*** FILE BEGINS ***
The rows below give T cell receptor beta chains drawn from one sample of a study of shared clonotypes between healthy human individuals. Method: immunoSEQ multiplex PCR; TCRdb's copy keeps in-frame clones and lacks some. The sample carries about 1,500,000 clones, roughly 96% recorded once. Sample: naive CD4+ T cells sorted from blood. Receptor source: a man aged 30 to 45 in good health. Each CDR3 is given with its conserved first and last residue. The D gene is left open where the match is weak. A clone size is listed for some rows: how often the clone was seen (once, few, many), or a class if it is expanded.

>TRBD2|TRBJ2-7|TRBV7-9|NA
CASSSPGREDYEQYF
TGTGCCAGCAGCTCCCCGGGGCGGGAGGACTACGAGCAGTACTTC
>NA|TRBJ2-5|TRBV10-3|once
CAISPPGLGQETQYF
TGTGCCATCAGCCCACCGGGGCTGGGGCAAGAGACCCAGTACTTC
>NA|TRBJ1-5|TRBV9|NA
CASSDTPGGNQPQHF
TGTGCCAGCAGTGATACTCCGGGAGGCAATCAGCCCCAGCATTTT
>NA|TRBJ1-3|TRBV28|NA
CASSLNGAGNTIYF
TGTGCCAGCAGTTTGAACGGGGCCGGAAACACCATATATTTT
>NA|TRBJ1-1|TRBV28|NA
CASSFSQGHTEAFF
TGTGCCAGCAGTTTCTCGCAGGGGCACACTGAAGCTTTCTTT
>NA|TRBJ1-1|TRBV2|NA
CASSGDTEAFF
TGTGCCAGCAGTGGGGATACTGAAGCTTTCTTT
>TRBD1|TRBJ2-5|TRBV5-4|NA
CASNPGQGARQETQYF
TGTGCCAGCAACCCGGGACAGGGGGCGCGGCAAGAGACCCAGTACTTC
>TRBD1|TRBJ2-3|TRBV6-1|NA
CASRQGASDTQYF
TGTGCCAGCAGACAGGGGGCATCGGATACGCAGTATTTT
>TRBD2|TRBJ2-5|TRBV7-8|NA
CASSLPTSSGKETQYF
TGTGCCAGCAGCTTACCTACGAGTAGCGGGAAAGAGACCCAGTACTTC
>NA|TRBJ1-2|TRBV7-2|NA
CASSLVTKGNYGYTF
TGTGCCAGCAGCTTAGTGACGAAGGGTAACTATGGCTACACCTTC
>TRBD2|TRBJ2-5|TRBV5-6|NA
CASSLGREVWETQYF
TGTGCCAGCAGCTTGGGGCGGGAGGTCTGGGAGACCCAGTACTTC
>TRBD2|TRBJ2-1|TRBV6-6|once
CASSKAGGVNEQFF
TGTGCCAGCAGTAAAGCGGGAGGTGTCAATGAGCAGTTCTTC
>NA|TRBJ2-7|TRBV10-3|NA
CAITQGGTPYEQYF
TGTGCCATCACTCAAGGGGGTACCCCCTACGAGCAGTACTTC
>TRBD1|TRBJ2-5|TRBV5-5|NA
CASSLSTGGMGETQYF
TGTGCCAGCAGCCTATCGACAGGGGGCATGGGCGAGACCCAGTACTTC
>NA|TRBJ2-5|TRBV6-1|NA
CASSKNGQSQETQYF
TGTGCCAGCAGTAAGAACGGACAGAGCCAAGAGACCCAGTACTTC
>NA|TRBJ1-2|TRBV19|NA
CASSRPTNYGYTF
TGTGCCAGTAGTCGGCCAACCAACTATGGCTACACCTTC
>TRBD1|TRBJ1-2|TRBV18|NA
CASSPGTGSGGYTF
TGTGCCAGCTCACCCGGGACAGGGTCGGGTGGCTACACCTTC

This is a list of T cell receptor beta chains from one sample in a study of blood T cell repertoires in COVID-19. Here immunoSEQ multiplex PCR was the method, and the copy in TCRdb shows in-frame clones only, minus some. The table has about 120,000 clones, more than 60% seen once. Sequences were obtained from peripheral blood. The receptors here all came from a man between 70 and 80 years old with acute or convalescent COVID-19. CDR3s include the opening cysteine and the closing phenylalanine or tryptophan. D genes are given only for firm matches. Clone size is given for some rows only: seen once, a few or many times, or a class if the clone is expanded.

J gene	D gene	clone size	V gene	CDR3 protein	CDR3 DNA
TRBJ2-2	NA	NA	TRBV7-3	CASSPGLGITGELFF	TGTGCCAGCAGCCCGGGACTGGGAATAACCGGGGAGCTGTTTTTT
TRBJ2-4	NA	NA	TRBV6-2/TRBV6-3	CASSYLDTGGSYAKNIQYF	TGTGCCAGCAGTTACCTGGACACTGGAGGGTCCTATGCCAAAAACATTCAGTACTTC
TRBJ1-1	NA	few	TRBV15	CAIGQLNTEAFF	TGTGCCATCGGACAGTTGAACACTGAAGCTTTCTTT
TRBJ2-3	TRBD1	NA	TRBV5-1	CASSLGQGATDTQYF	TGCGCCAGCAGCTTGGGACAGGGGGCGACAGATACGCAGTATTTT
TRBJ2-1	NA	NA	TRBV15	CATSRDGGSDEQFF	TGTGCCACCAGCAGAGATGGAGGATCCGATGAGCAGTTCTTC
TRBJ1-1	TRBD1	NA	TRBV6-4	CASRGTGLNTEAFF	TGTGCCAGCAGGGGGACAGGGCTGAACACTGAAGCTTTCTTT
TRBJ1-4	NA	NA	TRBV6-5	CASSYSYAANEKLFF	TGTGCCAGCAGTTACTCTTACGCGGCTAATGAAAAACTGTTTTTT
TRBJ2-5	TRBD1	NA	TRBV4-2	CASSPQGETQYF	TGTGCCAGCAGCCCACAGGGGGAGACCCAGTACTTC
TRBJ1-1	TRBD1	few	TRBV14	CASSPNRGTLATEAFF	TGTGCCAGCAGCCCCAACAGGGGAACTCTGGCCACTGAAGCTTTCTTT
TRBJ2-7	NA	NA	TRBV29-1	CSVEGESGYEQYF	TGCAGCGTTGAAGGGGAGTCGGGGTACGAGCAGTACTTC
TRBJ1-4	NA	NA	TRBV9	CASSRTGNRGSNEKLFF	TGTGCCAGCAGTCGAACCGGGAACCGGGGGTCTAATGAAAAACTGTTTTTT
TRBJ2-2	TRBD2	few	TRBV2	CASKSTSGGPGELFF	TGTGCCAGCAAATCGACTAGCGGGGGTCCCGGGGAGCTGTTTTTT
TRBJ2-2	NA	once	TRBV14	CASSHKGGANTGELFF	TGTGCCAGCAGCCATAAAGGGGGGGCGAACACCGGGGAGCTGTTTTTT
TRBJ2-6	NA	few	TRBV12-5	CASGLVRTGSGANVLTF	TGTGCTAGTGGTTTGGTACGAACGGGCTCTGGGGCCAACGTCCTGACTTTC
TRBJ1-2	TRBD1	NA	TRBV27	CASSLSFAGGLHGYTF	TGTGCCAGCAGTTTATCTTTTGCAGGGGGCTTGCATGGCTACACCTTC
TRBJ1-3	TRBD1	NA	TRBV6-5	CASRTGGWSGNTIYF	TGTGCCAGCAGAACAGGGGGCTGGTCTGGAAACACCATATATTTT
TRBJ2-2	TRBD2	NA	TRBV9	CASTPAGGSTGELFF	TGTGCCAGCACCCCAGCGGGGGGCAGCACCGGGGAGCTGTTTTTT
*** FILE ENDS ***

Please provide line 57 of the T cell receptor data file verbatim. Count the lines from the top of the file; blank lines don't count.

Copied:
TRBJ1-1	NA	few	TRBV15	CAIGQLNTEAFF	TGTGCCATCGGACAGTTGAACACTGAAGCTTTCTTT